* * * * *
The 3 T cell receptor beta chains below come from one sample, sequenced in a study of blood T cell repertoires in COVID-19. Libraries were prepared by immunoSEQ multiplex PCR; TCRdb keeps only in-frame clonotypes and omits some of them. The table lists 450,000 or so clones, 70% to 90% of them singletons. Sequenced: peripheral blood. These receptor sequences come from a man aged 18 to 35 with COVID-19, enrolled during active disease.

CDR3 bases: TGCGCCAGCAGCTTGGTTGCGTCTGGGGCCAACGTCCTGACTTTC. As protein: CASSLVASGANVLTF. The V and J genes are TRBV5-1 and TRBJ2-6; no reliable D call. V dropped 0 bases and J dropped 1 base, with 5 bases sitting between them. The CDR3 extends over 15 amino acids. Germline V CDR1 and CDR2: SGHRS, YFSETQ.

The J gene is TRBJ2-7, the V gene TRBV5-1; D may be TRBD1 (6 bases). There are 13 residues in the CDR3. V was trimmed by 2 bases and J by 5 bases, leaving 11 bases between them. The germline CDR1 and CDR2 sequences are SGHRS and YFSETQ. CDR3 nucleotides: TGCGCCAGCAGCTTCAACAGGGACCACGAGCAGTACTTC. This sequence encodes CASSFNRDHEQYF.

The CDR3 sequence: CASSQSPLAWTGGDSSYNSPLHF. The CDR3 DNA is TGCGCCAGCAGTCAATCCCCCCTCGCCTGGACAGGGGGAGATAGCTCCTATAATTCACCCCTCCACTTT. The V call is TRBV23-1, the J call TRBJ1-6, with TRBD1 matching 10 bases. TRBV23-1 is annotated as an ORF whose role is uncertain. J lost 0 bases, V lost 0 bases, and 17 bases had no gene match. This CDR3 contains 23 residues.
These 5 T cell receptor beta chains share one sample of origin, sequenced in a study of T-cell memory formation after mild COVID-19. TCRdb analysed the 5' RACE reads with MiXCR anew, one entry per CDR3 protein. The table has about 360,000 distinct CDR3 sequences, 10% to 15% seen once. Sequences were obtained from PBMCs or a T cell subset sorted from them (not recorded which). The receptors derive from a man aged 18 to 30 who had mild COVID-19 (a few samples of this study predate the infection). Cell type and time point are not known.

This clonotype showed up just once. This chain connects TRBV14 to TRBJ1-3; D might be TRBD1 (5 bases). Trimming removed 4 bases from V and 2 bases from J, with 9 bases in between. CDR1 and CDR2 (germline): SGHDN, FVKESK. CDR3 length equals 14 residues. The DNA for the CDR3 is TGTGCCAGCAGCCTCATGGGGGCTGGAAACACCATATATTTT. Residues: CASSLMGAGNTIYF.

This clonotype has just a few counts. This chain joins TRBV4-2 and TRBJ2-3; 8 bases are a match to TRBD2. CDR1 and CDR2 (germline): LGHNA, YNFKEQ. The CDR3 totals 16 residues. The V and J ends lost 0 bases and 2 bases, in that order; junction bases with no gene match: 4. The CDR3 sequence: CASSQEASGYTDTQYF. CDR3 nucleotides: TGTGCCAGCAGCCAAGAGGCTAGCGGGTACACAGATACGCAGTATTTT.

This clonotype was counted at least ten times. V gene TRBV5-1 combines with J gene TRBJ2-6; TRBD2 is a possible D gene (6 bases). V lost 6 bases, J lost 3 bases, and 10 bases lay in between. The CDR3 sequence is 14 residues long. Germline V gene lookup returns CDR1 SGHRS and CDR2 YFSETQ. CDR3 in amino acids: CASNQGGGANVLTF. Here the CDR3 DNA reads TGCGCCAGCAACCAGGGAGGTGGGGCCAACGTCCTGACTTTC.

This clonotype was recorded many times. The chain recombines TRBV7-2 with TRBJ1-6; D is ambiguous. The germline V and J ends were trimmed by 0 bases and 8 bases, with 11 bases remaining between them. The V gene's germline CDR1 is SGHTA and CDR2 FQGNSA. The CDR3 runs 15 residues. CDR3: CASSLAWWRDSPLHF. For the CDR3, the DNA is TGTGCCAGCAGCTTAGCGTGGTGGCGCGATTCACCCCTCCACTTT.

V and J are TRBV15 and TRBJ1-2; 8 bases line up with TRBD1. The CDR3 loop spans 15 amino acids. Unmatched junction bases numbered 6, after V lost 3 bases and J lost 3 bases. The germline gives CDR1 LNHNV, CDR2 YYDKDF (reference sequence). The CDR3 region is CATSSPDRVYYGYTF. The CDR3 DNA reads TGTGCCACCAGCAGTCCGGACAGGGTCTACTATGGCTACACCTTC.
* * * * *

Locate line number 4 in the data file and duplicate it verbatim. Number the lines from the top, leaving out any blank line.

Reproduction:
The CDR3 sequence: CASSQSPLAWTGGDSSYNSPLHF. The CDR3 DNA is TGCGCCAGCAGTCAATCCCCCCTCGCCTGGACAGGGGGAGATAGCTCCTATAATTCACCCCTCCACTTT. The V call is TRBV23-1, the J call TRBJ1-6, with TRBD1 matching 10 bases. TRBV23-1 is annotated as an ORF whose role is uncertain. J lost 0 bases, V lost 0 bases, and 17 bases had no gene match. This CDR3 contains 23 residues.